The origins of these advanced sensors come from a variety of surprising applications.
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An Unexpected Origin
One of the pioneers of this technology, which I've been following for the last several months, made its reputation building visual sensors for machines involved in manufacturing.
These sensors have allowed for products to get produced faster and more precisely, while adhering to stricter quality standards.
That testing ground has created some of the most advanced visual sensors in existence, but what few people — its creators included — anticipated was just how important and far-reaching their work would be in this new application.
Since I started my research on this company, its shares have been trending upward.
It's my belief that this is just the beginning, the first hints of one of the most profound bull markets in any technological sector of the last decade.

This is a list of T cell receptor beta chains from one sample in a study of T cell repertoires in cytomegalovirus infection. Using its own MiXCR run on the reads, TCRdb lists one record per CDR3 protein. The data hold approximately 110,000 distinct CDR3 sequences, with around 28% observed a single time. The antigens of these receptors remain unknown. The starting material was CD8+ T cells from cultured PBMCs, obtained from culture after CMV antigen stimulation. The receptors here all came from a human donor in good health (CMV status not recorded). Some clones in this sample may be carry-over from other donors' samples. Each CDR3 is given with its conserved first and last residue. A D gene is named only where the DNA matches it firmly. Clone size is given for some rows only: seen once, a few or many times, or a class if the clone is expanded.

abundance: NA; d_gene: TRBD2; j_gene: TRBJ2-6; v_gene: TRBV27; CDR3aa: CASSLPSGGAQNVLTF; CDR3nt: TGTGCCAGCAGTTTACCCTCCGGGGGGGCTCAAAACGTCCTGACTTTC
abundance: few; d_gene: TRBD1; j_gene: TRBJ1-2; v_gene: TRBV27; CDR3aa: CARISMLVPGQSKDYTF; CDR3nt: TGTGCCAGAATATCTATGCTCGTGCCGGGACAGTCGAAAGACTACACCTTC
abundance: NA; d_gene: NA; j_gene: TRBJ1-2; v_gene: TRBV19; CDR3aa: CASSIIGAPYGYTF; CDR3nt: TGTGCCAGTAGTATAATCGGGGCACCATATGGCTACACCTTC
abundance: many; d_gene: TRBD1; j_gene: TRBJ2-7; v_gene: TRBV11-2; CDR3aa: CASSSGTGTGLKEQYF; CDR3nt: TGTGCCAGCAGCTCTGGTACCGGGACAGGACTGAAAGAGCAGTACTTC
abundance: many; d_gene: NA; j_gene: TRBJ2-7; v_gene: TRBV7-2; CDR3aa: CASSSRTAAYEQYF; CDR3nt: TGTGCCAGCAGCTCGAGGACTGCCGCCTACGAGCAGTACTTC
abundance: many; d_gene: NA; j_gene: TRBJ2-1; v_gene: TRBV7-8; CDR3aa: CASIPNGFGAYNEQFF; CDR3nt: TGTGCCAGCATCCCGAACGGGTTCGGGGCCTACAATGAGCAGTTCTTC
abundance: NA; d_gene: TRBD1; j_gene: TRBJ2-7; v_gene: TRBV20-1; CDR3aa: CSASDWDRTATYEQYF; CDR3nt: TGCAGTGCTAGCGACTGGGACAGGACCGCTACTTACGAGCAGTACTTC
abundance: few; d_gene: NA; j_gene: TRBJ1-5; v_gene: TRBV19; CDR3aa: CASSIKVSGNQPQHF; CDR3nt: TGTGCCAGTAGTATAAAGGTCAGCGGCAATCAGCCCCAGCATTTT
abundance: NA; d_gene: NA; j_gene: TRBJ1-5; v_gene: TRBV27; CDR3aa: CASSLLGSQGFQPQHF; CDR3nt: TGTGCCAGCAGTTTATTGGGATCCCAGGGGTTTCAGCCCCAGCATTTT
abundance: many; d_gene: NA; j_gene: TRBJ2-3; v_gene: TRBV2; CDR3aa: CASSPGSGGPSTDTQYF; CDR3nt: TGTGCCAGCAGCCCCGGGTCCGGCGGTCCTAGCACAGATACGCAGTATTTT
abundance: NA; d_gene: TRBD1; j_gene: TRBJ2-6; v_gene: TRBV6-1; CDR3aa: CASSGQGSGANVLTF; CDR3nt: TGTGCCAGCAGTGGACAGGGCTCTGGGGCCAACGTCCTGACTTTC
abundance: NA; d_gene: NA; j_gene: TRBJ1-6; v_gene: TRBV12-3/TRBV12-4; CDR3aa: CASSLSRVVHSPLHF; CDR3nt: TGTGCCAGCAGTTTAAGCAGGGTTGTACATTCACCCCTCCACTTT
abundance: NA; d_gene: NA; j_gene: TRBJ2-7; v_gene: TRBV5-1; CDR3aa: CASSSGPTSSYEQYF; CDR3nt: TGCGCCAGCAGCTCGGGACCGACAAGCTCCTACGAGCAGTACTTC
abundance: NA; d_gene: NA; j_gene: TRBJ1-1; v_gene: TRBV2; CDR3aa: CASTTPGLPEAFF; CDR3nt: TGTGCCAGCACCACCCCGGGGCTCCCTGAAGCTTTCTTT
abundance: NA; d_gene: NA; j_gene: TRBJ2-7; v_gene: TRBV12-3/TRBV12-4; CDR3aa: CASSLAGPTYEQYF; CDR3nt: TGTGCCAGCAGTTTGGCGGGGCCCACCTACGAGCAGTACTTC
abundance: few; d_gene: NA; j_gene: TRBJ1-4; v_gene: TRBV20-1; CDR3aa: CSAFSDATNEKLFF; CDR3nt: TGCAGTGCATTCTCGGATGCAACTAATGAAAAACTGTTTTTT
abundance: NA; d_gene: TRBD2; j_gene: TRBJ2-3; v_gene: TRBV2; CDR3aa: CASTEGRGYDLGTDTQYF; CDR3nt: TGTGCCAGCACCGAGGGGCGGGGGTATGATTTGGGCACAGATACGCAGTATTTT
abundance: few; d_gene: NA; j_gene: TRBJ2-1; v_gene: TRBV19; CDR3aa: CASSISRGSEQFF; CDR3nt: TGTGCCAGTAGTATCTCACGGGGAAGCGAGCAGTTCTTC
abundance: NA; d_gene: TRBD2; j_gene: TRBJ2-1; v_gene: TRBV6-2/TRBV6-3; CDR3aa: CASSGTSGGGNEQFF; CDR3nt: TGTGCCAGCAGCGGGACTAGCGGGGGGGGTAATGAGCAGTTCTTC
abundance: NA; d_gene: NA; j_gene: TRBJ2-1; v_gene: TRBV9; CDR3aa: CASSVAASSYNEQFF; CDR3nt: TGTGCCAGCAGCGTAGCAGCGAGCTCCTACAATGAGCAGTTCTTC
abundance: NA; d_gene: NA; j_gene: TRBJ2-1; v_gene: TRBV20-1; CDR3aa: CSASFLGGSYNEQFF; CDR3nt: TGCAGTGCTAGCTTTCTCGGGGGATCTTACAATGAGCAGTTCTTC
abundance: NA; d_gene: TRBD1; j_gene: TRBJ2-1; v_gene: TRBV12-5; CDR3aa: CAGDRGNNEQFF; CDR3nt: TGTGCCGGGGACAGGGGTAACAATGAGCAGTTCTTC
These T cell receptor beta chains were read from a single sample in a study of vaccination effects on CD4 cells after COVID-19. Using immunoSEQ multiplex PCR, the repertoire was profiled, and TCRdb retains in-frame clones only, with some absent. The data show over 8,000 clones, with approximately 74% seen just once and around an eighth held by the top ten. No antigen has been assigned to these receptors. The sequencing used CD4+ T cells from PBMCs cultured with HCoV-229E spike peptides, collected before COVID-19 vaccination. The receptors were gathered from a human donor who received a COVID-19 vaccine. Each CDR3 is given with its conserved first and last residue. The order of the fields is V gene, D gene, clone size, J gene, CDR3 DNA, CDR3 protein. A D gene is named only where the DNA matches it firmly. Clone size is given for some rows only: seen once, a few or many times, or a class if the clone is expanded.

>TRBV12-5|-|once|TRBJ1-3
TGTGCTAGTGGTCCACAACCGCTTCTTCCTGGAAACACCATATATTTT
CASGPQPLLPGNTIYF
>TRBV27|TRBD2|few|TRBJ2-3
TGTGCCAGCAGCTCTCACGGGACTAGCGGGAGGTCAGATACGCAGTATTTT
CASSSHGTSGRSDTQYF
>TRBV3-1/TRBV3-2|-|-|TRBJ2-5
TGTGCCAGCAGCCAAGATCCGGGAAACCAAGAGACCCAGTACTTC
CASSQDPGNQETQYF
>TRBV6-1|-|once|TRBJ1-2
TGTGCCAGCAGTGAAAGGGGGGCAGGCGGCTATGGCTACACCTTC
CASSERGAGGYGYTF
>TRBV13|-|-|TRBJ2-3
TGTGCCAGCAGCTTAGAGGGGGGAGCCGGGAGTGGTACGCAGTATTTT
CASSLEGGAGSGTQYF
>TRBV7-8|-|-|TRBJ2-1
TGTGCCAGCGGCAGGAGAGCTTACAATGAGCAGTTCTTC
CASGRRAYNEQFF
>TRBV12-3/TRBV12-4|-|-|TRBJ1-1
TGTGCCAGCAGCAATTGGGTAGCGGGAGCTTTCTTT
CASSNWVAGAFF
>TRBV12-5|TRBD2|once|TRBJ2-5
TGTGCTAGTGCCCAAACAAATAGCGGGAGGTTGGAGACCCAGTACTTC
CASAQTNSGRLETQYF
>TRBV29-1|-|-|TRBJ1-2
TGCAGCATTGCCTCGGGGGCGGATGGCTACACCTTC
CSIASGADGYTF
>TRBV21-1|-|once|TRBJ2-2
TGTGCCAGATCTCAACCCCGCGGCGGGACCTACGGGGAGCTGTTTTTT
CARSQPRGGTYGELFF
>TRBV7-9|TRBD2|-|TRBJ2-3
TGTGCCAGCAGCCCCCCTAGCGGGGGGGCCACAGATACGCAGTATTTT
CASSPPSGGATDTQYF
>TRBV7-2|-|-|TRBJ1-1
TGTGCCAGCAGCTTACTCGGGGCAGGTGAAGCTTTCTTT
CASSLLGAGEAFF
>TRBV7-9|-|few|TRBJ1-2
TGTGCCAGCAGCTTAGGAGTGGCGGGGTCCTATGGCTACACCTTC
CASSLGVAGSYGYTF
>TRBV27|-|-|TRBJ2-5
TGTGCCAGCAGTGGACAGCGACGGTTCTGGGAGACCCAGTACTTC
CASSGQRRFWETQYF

Big enough to take this $10 billion company up several-fold at least — just in the next few years as the autonomous vehicle industry begins to find its rhythm.
The real show has yet to begin, but if you don't want to be sitting on the sidelines, watching it go by when the real fireworks start over the course of the next year or so, you need to get informed now.
I've put together a substantial research report detailing all of my findings.
It's free of charge to access and gives you the full rundown of the company, the technology, the market, and the forecast.
Don't wait another minute.
Fortune favors the bold,
Coming to us from an already impressive career as an independent trader and private investor, Alex's specialty is in the often misunderstood but highly profitable development-stage microcap sector. Focusing on young, aggressive, innovative biotech and technology firms from the U.S. and Canada, Alex has built a track record most Wall Street hedge funders would envy. Alex contributes his thoughts and insights regularly to Wealth Daily. To learn more about Alex, click here.